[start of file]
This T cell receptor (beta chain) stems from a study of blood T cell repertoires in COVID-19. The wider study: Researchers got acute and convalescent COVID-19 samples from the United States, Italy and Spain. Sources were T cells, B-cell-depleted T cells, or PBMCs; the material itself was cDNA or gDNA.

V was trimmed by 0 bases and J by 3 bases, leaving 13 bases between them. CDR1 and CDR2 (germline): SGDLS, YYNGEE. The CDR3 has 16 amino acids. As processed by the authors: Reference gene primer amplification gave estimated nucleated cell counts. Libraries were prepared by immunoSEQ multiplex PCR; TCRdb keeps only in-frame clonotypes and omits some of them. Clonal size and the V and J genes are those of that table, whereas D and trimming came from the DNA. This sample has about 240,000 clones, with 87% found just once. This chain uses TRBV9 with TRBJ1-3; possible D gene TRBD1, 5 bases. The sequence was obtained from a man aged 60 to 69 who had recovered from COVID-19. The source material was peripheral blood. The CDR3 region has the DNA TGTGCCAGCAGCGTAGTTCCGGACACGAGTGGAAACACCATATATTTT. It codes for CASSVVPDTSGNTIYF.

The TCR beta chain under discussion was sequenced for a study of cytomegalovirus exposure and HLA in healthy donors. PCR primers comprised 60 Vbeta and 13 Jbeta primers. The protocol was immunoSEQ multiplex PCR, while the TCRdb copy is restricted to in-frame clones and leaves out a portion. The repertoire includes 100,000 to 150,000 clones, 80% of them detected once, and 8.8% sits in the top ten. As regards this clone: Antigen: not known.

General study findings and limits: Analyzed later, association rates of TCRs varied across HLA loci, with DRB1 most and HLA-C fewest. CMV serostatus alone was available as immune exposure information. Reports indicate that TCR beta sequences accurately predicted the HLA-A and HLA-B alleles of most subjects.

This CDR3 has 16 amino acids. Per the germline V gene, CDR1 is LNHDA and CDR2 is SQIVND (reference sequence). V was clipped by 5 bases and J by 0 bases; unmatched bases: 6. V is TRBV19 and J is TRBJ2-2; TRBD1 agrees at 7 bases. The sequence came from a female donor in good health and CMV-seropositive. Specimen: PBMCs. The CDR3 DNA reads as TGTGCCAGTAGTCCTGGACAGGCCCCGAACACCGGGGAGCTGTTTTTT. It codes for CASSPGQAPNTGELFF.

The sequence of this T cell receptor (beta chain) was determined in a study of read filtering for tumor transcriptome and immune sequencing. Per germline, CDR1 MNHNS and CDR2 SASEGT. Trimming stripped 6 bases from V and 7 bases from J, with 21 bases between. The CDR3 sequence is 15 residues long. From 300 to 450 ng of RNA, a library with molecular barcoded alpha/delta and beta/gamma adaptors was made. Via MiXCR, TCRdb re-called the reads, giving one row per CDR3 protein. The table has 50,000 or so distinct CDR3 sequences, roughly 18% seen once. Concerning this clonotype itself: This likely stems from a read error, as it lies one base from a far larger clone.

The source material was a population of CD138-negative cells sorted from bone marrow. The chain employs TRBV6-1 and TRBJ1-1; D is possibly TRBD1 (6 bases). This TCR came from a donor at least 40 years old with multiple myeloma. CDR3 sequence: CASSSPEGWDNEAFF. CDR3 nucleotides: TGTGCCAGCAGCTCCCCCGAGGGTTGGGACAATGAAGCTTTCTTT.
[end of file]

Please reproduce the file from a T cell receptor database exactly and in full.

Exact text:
This T cell receptor (beta chain) stems from a study of blood T cell repertoires in COVID-19. The wider study: Researchers got acute and convalescent COVID-19 samples from the United States, Italy and Spain. Sources were T cells, B-cell-depleted T cells, or PBMCs; the material itself was cDNA or gDNA.

V was trimmed by 0 bases and J by 3 bases, leaving 13 bases between them. CDR1 and CDR2 (germline): SGDLS, YYNGEE. The CDR3 has 16 amino acids. As processed by the authors: Reference gene primer amplification gave estimated nucleated cell counts. Libraries were prepared by immunoSEQ multiplex PCR; TCRdb keeps only in-frame clonotypes and omits some of them. Clonal size and the V and J genes are those of that table, whereas D and trimming came from the DNA. This sample has about 240,000 clones, with 87% found just once. This chain uses TRBV9 with TRBJ1-3; possible D gene TRBD1, 5 bases. The sequence was obtained from a man aged 60 to 69 who had recovered from COVID-19. The source material was peripheral blood. The CDR3 region has the DNA TGTGCCAGCAGCGTAGTTCCGGACACGAGTGGAAACACCATATATTTT. It codes for CASSVVPDTSGNTIYF.

The TCR beta chain under discussion was sequenced for a study of cytomegalovirus exposure and HLA in healthy donors. PCR primers comprised 60 Vbeta and 13 Jbeta primers. The protocol was immunoSEQ multiplex PCR, while the TCRdb copy is restricted to in-frame clones and leaves out a portion. The repertoire includes 100,000 to 150,000 clones, 80% of them detected once, and 8.8% sits in the top ten. As regards this clone: Antigen: not known.

General study findings and limits: Analyzed later, association rates of TCRs varied across HLA loci, with DRB1 most and HLA-C fewest. CMV serostatus alone was available as immune exposure information. Reports indicate that TCR beta sequences accurately predicted the HLA-A and HLA-B alleles of most subjects.

This CDR3 has 16 amino acids. Per the germline V gene, CDR1 is LNHDA and CDR2 is SQIVND (reference sequence). V was clipped by 5 bases and J by 0 bases; unmatched bases: 6. V is TRBV19 and J is TRBJ2-2; TRBD1 agrees at 7 bases. The sequence came from a female donor in good health and CMV-seropositive. Specimen: PBMCs. The CDR3 DNA reads as TGTGCCAGTAGTCCTGGACAGGCCCCGAACACCGGGGAGCTGTTTTTT. It codes for CASSPGQAPNTGELFF.

The sequence of this T cell receptor (beta chain) was determined in a study of read filtering for tumor transcriptome and immune sequencing. Per germline, CDR1 MNHNS and CDR2 SASEGT. Trimming stripped 6 bases from V and 7 bases from J, with 21 bases between. The CDR3 sequence is 15 residues long. From 300 to 450 ng of RNA, a library with molecular barcoded alpha/delta and beta/gamma adaptors was made. Via MiXCR, TCRdb re-called the reads, giving one row per CDR3 protein. The table has 50,000 or so distinct CDR3 sequences, roughly 18% seen once. Concerning this clonotype itself: This likely stems from a read error, as it lies one base from a far larger clone.

The source material was a population of CD138-negative cells sorted from bone marrow. The chain employs TRBV6-1 and TRBJ1-1; D is possibly TRBD1 (6 bases). This TCR came from a donor at least 40 years old with multiple myeloma. CDR3 sequence: CASSSPEGWDNEAFF. CDR3 nucleotides: TGTGCCAGCAGCTCCCCCGAGGGTTGGGACAATGAAGCTTTCTTT.